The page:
The Catholic Church and Abortion
3 of 7 in Series: The Essentials of the Catholic Church’s Stance on Controversial Issues
The Catholic Church opposes and condemns any and all direct abortions. Even pregnancies that result from rape, incest, and present a danger to the life of the mother aren’t reasons for abortion. The Church teaches that human life is created and begins at the moment of conception. The Catholic Church sees abortion as the termination of an unborn life, and therefore, it’s always wrong, sinful, and immoral. The circumstances by which that life was conceived are considered irrelevant.
Catholics believe that willingly, knowingly, and deliberately committing evil is never justifiable — no matter how good the intention and no matter how noble the cause. This is a moral absolute for Catholics, and it can’t be diluted or altered. The Church believes that if in even one circumstance, someone is allowed to knowingly and willingly commit evil so that good may come from it, then Pandora’s box is opened for anyone to claim he was merely doing a so-called necessary evil for the greater good in the long run. So the Church teaches that one innocent life can’t be taken even if it would save hundreds, thousands, or millions.
Valuing the lives of both mother and child
Often, people say that the Catholic Church opts for the child over the mother. Not the case at all. If a pregnant woman has a heart attack and needs emergency surgery, it’s considered morally permissible to put her under anesthesia and operate, even though it’s likely that she’ll spontaneously abort the unborn fetus as a consequence.
The distinction is that her body is doing the act of ejecting the fetus as an effect of the primary action of the doctors who are trying to save both lives — the mother and the baby. If the baby dies naturally, the Church believes that no sin has been committed. But if the doctor or nurse directly kills the baby, that’s considered murder, the taking of an innocent life.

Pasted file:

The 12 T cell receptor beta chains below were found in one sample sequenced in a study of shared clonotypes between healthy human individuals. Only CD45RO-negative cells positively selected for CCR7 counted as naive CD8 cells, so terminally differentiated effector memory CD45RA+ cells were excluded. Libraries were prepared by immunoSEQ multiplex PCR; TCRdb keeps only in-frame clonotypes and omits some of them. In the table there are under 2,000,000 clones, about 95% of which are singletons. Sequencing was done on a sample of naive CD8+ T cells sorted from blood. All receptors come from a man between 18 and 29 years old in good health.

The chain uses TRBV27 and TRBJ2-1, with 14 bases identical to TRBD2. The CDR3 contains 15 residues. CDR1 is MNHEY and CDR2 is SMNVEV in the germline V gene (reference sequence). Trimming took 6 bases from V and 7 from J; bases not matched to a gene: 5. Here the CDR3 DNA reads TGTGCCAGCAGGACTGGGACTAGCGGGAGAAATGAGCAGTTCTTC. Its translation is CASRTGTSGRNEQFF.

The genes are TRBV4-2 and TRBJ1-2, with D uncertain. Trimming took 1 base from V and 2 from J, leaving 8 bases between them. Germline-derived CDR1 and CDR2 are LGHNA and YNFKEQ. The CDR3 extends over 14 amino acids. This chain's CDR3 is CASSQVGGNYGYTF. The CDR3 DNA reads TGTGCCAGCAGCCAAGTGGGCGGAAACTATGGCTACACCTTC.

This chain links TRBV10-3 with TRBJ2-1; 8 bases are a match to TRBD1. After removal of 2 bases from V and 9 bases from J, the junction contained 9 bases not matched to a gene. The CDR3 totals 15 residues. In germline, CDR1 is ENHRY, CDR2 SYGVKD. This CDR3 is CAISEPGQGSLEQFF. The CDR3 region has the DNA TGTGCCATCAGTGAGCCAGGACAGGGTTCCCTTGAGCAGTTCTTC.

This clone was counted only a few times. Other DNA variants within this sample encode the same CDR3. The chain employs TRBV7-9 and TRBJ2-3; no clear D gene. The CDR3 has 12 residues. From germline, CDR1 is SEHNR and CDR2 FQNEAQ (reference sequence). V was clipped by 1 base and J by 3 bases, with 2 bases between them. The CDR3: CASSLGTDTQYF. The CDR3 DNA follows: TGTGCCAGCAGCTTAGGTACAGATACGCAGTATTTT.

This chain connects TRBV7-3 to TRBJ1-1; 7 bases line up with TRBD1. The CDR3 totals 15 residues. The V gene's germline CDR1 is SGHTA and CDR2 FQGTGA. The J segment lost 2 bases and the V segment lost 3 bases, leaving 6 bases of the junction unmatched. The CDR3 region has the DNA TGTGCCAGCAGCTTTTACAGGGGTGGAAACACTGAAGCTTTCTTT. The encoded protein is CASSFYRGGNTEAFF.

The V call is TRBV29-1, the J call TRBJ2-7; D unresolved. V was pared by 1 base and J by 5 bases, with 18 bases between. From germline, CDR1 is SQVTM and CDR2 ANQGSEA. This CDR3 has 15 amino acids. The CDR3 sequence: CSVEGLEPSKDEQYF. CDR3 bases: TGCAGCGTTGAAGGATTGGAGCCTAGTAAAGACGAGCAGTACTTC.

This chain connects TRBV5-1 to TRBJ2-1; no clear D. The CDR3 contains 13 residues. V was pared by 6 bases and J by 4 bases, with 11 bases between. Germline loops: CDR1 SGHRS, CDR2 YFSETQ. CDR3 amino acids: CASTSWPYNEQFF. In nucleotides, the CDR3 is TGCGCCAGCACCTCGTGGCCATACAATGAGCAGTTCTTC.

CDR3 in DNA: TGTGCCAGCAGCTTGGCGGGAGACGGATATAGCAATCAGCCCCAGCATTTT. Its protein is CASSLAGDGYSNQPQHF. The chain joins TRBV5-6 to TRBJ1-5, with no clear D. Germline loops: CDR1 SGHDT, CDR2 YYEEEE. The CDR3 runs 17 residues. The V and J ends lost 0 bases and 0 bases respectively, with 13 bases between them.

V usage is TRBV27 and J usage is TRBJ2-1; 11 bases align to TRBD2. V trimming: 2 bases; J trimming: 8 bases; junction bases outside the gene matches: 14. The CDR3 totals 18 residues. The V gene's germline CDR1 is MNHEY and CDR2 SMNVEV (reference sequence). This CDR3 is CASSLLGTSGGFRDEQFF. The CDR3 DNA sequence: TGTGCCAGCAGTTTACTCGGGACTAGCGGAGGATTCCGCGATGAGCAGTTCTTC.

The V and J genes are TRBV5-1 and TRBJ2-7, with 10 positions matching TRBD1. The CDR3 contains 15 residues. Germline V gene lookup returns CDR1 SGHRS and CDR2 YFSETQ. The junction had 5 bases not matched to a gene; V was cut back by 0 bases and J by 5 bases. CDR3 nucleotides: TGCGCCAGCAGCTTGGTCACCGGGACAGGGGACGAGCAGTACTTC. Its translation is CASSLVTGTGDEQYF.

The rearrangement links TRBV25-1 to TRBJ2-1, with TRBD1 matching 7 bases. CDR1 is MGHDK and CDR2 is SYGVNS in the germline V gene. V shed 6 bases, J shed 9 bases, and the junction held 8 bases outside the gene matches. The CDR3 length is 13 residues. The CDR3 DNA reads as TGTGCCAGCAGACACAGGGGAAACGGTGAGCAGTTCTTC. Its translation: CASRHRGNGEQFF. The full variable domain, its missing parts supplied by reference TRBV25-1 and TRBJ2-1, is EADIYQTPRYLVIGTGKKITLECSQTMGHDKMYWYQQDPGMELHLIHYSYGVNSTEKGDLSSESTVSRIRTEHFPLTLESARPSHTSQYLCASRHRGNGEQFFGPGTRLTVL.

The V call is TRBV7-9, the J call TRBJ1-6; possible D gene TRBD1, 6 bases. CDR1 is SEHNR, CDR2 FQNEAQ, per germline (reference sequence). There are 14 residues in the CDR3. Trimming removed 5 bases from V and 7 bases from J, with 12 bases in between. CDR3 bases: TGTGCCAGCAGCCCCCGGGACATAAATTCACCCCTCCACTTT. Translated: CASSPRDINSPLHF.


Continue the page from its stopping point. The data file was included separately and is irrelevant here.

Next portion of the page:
The Church sees a drastic difference between causing death and allowing the process of certain death to continue.
Acting quickly in the case of rape
Even the horror and tragedy of rape or incest isn’t considered cause to kill an innocent unborn life. If possible, the woman — who is also considered an innocent victim — can get treatment as soon as possible to try to prevent conception from occurring immediately after the rape or incest.
Moral theologians and doctors say that it takes several hours to a day for the sperm to reach the egg, so the Church permits a female rape victim to be given a contraceptive only if ovulation or conception haven’t yet taken place and the drug given isn’t an abortifacient — a so-called contraceptive that doesn’t prevent fertilization and conception but rather removes, destroys, or prevents implantation of the embryo.
If a woman waits too long, usually more than 24 hours, though, conception may take place, and any procedure or treatment to eject the unviable human embryo is an abortion.
The Church’s stand is that even though she’s an innocent victim of a horrible evil, the unborn child is also an innocent victim. No matter what the circumstances that led to the conception, once conceived, that child has an immortal soul and has a right to live as much as the mother.